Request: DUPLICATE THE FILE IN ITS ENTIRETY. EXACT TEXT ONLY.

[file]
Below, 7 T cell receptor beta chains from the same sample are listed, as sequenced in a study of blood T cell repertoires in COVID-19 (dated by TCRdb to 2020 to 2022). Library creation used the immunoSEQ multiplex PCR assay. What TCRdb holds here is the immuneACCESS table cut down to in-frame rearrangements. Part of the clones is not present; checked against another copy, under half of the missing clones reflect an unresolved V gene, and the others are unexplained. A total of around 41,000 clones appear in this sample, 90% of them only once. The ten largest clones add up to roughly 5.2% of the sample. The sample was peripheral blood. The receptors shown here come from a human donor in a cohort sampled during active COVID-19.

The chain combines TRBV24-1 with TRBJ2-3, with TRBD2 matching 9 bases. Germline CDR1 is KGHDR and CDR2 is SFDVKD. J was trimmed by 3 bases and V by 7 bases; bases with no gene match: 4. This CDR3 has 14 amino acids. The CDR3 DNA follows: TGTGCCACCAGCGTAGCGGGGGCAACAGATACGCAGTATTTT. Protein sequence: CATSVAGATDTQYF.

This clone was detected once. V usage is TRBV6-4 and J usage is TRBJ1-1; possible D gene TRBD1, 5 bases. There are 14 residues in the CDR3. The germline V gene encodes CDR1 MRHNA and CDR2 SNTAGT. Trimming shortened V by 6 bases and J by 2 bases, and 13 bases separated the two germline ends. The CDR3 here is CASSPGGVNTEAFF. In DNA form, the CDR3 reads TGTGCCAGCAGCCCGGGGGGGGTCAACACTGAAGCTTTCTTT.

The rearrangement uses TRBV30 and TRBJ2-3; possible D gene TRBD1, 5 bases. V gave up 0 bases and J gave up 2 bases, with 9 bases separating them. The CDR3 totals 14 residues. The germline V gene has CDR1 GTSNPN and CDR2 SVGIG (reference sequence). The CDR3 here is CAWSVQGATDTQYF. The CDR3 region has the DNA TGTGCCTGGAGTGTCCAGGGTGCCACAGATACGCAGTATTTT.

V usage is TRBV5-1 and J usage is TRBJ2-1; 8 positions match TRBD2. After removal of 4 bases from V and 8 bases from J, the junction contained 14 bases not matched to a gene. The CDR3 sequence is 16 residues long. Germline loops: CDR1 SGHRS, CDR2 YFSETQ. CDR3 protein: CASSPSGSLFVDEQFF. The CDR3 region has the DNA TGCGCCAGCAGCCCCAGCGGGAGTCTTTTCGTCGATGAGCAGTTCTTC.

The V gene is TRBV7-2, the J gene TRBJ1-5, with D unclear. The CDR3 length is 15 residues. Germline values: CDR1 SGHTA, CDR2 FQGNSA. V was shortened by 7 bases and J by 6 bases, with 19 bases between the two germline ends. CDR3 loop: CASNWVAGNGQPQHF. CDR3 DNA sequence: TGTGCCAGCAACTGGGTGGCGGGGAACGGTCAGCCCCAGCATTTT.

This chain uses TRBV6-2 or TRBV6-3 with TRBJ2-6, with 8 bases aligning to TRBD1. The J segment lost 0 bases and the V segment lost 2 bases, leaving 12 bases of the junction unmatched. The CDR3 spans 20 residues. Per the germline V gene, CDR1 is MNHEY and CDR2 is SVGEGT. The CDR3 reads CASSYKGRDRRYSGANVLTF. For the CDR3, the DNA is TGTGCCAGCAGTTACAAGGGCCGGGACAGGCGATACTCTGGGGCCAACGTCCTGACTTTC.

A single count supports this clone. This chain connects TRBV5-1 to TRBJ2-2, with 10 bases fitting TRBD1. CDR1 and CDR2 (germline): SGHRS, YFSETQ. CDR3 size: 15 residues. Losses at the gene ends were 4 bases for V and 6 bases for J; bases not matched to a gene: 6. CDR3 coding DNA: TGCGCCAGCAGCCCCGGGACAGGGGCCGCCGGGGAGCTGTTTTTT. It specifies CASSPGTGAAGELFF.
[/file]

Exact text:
Below, 7 T cell receptor beta chains from the same sample are listed, as sequenced in a study of blood T cell repertoires in COVID-19 (dated by TCRdb to 2020 to 2022). Library creation used the immunoSEQ multiplex PCR assay. What TCRdb holds here is the immuneACCESS table cut down to in-frame rearrangements. Part of the clones is not present; checked against another copy, under half of the missing clones reflect an unresolved V gene, and the others are unexplained. A total of around 41,000 clones appear in this sample, 90% of them only once. The ten largest clones add up to roughly 5.2% of the sample. The sample was peripheral blood. The receptors shown here come from a human donor in a cohort sampled during active COVID-19.

The chain combines TRBV24-1 with TRBJ2-3, with TRBD2 matching 9 bases. Germline CDR1 is KGHDR and CDR2 is SFDVKD. J was trimmed by 3 bases and V by 7 bases; bases with no gene match: 4. This CDR3 has 14 amino acids. The CDR3 DNA follows: TGTGCCACCAGCGTAGCGGGGGCAACAGATACGCAGTATTTT. Protein sequence: CATSVAGATDTQYF.

This clone was detected once. V usage is TRBV6-4 and J usage is TRBJ1-1; possible D gene TRBD1, 5 bases. There are 14 residues in the CDR3. The germline V gene encodes CDR1 MRHNA and CDR2 SNTAGT. Trimming shortened V by 6 bases and J by 2 bases, and 13 bases separated the two germline ends. The CDR3 here is CASSPGGVNTEAFF. In DNA form, the CDR3 reads TGTGCCAGCAGCCCGGGGGGGGTCAACACTGAAGCTTTCTTT.

The rearrangement uses TRBV30 and TRBJ2-3; possible D gene TRBD1, 5 bases. V gave up 0 bases and J gave up 2 bases, with 9 bases separating them. The CDR3 totals 14 residues. The germline V gene has CDR1 GTSNPN and CDR2 SVGIG (reference sequence). The CDR3 here is CAWSVQGATDTQYF. The CDR3 region has the DNA TGTGCCTGGAGTGTCCAGGGTGCCACAGATACGCAGTATTTT.

V usage is TRBV5-1 and J usage is TRBJ2-1; 8 positions match TRBD2. After removal of 4 bases from V and 8 bases from J, the junction contained 14 bases not matched to a gene. The CDR3 sequence is 16 residues long. Germline loops: CDR1 SGHRS, CDR2 YFSETQ. CDR3 protein: CASSPSGSLFVDEQFF. The CDR3 region has the DNA TGCGCCAGCAGCCCCAGCGGGAGTCTTTTCGTCGATGAGCAGTTCTTC.

The V gene is TRBV7-2, the J gene TRBJ1-5, with D unclear. The CDR3 length is 15 residues. Germline values: CDR1 SGHTA, CDR2 FQGNSA. V was shortened by 7 bases and J by 6 bases, with 19 bases between the two germline ends. CDR3 loop: CASNWVAGNGQPQHF. CDR3 DNA sequence: TGTGCCAGCAACTGGGTGGCGGGGAACGGTCAGCCCCAGCATTTT.

This chain uses TRBV6-2 or TRBV6-3 with TRBJ2-6, with 8 bases aligning to TRBD1. The J segment lost 0 bases and the V segment lost 2 bases, leaving 12 bases of the junction unmatched. The CDR3 spans 20 residues. Per the germline V gene, CDR1 is MNHEY and CDR2 is SVGEGT. The CDR3 reads CASSYKGRDRRYSGANVLTF. For the CDR3, the DNA is TGTGCCAGCAGTTACAAGGGCCGGGACAGGCGATACTCTGGGGCCAACGTCCTGACTTTC.

A single count supports this clone. This chain connects TRBV5-1 to TRBJ2-2, with 10 bases fitting TRBD1. CDR1 and CDR2 (germline): SGHRS, YFSETQ. CDR3 size: 15 residues. Losses at the gene ends were 4 bases for V and 6 bases for J; bases not matched to a gene: 6. CDR3 coding DNA: TGCGCCAGCAGCCCCGGGACAGGGGCCGCCGGGGAGCTGTTTTTT. It specifies CASSPGTGAAGELFF.